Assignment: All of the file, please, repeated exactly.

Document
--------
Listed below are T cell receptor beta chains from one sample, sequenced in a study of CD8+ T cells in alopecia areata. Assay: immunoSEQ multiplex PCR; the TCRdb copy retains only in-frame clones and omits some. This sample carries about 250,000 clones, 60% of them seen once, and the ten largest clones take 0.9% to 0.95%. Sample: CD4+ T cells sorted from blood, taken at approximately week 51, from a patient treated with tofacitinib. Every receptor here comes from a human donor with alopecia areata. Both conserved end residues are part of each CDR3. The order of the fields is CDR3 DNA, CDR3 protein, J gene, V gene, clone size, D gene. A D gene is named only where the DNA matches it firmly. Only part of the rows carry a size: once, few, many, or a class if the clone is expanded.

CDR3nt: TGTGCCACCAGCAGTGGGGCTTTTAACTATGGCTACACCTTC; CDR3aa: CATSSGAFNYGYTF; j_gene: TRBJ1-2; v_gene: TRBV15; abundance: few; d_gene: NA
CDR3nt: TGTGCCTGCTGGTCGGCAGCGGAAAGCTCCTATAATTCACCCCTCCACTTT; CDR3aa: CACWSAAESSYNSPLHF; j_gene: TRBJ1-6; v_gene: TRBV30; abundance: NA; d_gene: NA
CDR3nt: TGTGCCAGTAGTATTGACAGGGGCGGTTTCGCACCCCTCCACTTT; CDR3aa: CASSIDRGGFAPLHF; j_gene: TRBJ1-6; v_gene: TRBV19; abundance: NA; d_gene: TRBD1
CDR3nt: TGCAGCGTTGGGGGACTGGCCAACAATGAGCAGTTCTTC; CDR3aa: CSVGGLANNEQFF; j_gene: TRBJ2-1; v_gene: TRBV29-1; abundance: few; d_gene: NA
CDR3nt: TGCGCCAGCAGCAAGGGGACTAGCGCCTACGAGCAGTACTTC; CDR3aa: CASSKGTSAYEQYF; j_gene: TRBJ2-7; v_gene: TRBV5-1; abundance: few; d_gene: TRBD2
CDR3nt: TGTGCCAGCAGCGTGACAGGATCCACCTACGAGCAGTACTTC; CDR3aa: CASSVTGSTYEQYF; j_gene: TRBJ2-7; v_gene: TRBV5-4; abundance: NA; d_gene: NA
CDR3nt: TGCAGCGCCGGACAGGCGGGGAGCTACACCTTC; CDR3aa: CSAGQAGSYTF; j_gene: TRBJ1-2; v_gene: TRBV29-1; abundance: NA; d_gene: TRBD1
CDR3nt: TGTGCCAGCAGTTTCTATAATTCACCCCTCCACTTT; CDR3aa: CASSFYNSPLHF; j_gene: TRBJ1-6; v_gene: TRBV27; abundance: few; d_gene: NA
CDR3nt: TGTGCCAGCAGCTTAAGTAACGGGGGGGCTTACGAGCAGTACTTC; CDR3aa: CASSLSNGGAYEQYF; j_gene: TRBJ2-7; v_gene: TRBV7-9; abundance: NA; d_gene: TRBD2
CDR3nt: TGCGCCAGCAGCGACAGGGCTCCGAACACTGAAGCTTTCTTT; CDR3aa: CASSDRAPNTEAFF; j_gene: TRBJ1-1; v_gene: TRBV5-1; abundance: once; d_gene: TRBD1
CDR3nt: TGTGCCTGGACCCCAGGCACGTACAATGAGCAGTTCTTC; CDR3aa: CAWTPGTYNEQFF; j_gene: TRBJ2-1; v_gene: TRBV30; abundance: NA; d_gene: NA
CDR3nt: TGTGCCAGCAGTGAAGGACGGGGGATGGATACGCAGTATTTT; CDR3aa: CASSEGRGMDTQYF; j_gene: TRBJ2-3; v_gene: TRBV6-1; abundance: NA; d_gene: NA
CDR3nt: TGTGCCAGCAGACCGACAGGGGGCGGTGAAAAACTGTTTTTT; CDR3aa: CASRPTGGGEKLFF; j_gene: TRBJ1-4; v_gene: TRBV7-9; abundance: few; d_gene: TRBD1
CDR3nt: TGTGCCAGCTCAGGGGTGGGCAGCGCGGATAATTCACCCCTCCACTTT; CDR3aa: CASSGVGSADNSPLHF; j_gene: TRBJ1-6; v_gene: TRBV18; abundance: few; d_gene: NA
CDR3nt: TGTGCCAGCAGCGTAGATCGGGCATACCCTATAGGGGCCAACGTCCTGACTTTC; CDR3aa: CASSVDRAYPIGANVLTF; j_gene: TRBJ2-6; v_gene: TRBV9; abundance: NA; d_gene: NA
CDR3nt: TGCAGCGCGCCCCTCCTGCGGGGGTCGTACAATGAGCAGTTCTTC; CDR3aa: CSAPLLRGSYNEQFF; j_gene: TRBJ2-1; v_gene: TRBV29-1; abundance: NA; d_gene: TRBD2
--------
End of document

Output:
Listed below are T cell receptor beta chains from one sample, sequenced in a study of CD8+ T cells in alopecia areata. Assay: immunoSEQ multiplex PCR; the TCRdb copy retains only in-frame clones and omits some. This sample carries about 250,000 clones, 60% of them seen once, and the ten largest clones take 0.9% to 0.95%. Sample: CD4+ T cells sorted from blood, taken at approximately week 51, from a patient treated with tofacitinib. Every receptor here comes from a human donor with alopecia areata. Both conserved end residues are part of each CDR3. The order of the fields is CDR3 DNA, CDR3 protein, J gene, V gene, clone size, D gene. A D gene is named only where the DNA matches it firmly. Only part of the rows carry a size: once, few, many, or a class if the clone is expanded.

CDR3nt: TGTGCCACCAGCAGTGGGGCTTTTAACTATGGCTACACCTTC; CDR3aa: CATSSGAFNYGYTF; j_gene: TRBJ1-2; v_gene: TRBV15; abundance: few; d_gene: NA
CDR3nt: TGTGCCTGCTGGTCGGCAGCGGAAAGCTCCTATAATTCACCCCTCCACTTT; CDR3aa: CACWSAAESSYNSPLHF; j_gene: TRBJ1-6; v_gene: TRBV30; abundance: NA; d_gene: NA
CDR3nt: TGTGCCAGTAGTATTGACAGGGGCGGTTTCGCACCCCTCCACTTT; CDR3aa: CASSIDRGGFAPLHF; j_gene: TRBJ1-6; v_gene: TRBV19; abundance: NA; d_gene: TRBD1
CDR3nt: TGCAGCGTTGGGGGACTGGCCAACAATGAGCAGTTCTTC; CDR3aa: CSVGGLANNEQFF; j_gene: TRBJ2-1; v_gene: TRBV29-1; abundance: few; d_gene: NA
CDR3nt: TGCGCCAGCAGCAAGGGGACTAGCGCCTACGAGCAGTACTTC; CDR3aa: CASSKGTSAYEQYF; j_gene: TRBJ2-7; v_gene: TRBV5-1; abundance: few; d_gene: TRBD2
CDR3nt: TGTGCCAGCAGCGTGACAGGATCCACCTACGAGCAGTACTTC; CDR3aa: CASSVTGSTYEQYF; j_gene: TRBJ2-7; v_gene: TRBV5-4; abundance: NA; d_gene: NA
CDR3nt: TGCAGCGCCGGACAGGCGGGGAGCTACACCTTC; CDR3aa: CSAGQAGSYTF; j_gene: TRBJ1-2; v_gene: TRBV29-1; abundance: NA; d_gene: TRBD1
CDR3nt: TGTGCCAGCAGTTTCTATAATTCACCCCTCCACTTT; CDR3aa: CASSFYNSPLHF; j_gene: TRBJ1-6; v_gene: TRBV27; abundance: few; d_gene: NA
CDR3nt: TGTGCCAGCAGCTTAAGTAACGGGGGGGCTTACGAGCAGTACTTC; CDR3aa: CASSLSNGGAYEQYF; j_gene: TRBJ2-7; v_gene: TRBV7-9; abundance: NA; d_gene: TRBD2
CDR3nt: TGCGCCAGCAGCGACAGGGCTCCGAACACTGAAGCTTTCTTT; CDR3aa: CASSDRAPNTEAFF; j_gene: TRBJ1-1; v_gene: TRBV5-1; abundance: once; d_gene: TRBD1
CDR3nt: TGTGCCTGGACCCCAGGCACGTACAATGAGCAGTTCTTC; CDR3aa: CAWTPGTYNEQFF; j_gene: TRBJ2-1; v_gene: TRBV30; abundance: NA; d_gene: NA
CDR3nt: TGTGCCAGCAGTGAAGGACGGGGGATGGATACGCAGTATTTT; CDR3aa: CASSEGRGMDTQYF; j_gene: TRBJ2-3; v_gene: TRBV6-1; abundance: NA; d_gene: NA
CDR3nt: TGTGCCAGCAGACCGACAGGGGGCGGTGAAAAACTGTTTTTT; CDR3aa: CASRPTGGGEKLFF; j_gene: TRBJ1-4; v_gene: TRBV7-9; abundance: few; d_gene: TRBD1
CDR3nt: TGTGCCAGCTCAGGGGTGGGCAGCGCGGATAATTCACCCCTCCACTTT; CDR3aa: CASSGVGSADNSPLHF; j_gene: TRBJ1-6; v_gene: TRBV18; abundance: few; d_gene: NA
CDR3nt: TGTGCCAGCAGCGTAGATCGGGCATACCCTATAGGGGCCAACGTCCTGACTTTC; CDR3aa: CASSVDRAYPIGANVLTF; j_gene: TRBJ2-6; v_gene: TRBV9; abundance: NA; d_gene: NA
CDR3nt: TGCAGCGCGCCCCTCCTGCGGGGGTCGTACAATGAGCAGTTCTTC; CDR3aa: CSAPLLRGSYNEQFF; j_gene: TRBJ2-1; v_gene: TRBV29-1; abundance: NA; d_gene: TRBD2